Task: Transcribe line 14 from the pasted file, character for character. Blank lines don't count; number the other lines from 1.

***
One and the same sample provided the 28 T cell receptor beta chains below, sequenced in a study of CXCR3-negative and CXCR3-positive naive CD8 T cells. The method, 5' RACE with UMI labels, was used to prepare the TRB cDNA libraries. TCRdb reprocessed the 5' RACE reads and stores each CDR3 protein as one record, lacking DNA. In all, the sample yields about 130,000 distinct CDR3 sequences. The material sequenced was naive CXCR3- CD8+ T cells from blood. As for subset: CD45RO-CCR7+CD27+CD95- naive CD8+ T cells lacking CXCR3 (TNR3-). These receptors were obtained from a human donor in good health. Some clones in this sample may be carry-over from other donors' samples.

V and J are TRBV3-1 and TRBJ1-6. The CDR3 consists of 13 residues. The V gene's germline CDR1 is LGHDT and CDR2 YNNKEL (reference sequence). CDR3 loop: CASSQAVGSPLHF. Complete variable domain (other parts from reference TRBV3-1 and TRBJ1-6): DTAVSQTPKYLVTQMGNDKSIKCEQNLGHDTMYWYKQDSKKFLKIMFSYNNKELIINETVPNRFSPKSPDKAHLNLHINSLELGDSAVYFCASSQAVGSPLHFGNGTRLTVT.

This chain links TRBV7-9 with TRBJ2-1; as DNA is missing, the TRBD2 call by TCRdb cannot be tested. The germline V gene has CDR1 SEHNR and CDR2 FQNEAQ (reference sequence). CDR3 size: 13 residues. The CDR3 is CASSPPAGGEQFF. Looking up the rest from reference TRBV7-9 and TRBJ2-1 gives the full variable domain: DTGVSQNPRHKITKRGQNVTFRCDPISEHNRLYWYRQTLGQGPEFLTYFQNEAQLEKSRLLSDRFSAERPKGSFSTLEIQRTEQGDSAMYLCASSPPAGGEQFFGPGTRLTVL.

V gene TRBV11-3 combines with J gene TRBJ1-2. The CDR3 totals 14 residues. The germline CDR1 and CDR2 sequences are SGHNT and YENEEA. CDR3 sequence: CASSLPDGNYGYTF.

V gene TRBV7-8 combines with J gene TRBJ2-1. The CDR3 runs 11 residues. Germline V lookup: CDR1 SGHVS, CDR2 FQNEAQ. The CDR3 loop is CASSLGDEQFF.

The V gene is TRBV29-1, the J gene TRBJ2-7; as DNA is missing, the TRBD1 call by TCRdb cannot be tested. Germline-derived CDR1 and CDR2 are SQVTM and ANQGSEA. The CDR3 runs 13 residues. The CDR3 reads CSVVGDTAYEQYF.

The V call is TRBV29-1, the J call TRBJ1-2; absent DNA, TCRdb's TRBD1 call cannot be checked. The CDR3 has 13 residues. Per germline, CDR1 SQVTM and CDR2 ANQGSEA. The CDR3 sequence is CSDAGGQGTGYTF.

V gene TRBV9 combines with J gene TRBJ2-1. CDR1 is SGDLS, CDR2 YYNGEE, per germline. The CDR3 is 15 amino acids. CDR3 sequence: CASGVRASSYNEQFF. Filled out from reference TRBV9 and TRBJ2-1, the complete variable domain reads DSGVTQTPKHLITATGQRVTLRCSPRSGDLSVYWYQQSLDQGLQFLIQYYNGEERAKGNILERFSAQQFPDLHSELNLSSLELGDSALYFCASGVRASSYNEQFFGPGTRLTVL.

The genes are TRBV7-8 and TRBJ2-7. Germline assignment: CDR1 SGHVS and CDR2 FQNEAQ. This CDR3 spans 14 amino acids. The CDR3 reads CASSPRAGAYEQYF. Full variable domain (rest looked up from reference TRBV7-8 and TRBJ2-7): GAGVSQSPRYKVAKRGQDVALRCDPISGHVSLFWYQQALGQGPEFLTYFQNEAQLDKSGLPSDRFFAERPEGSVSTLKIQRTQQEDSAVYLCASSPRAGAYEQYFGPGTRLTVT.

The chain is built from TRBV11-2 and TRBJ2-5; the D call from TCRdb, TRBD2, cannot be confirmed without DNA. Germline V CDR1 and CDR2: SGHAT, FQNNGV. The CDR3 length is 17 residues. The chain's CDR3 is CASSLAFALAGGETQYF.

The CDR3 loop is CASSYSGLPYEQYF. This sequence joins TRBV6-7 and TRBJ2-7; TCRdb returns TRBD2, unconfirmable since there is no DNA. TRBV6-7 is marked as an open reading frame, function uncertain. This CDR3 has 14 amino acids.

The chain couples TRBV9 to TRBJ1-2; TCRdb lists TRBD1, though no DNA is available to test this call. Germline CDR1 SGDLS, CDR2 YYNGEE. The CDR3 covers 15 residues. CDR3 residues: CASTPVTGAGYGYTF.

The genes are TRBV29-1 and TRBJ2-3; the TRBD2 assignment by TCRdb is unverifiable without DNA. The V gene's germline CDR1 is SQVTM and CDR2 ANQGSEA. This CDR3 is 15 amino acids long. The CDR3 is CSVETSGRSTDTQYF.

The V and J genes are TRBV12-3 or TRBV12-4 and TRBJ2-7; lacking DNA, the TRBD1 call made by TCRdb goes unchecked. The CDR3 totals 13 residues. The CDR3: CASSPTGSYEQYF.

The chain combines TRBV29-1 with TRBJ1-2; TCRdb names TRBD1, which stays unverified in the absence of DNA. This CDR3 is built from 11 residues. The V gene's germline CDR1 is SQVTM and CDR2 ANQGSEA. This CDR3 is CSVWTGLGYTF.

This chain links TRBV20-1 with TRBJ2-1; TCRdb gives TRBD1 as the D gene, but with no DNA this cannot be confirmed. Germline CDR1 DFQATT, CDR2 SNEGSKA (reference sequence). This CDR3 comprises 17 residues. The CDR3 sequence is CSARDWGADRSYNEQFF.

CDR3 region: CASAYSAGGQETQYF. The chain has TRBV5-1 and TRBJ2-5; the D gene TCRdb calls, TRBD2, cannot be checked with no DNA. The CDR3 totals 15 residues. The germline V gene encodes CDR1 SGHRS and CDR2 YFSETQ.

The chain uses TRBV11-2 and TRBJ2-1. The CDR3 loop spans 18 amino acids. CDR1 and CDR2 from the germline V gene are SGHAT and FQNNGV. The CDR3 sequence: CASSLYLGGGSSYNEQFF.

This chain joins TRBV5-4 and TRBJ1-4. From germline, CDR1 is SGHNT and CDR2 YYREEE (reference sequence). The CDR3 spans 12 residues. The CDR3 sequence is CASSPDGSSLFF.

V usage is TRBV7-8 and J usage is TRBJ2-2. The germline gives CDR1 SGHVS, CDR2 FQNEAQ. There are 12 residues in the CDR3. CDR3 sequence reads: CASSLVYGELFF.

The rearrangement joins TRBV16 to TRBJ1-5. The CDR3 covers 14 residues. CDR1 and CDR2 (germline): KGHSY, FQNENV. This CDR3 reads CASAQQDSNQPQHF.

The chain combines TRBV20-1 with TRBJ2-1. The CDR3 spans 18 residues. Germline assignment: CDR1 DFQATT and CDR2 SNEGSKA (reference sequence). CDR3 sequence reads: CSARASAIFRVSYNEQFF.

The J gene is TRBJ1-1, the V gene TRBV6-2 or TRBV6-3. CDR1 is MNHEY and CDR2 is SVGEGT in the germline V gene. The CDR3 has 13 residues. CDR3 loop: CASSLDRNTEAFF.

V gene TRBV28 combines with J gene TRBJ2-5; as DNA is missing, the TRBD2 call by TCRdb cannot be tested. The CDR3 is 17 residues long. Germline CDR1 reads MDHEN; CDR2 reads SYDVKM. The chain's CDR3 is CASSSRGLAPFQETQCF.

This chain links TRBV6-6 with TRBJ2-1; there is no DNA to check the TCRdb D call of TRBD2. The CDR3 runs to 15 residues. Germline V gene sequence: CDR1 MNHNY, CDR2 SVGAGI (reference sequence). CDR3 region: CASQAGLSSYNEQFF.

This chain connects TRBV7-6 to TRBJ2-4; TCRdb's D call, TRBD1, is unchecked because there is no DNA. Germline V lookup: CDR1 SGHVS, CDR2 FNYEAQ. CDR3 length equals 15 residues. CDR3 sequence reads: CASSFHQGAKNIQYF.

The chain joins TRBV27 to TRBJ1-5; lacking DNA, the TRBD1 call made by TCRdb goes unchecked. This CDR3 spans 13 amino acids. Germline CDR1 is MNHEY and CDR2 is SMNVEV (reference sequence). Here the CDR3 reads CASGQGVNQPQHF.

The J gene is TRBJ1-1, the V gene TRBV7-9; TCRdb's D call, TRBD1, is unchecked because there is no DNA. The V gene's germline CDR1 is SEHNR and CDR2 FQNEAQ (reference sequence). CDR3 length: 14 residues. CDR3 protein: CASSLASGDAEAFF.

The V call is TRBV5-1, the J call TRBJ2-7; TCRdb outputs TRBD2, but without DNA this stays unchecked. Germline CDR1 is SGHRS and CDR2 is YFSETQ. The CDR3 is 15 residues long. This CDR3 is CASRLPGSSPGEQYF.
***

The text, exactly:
The V and J genes are TRBV12-3 or TRBV12-4 and TRBJ2-7; lacking DNA, the TRBD1 call made by TCRdb goes unchecked. The CDR3 totals 13 residues. The CDR3: CASSPTGSYEQYF.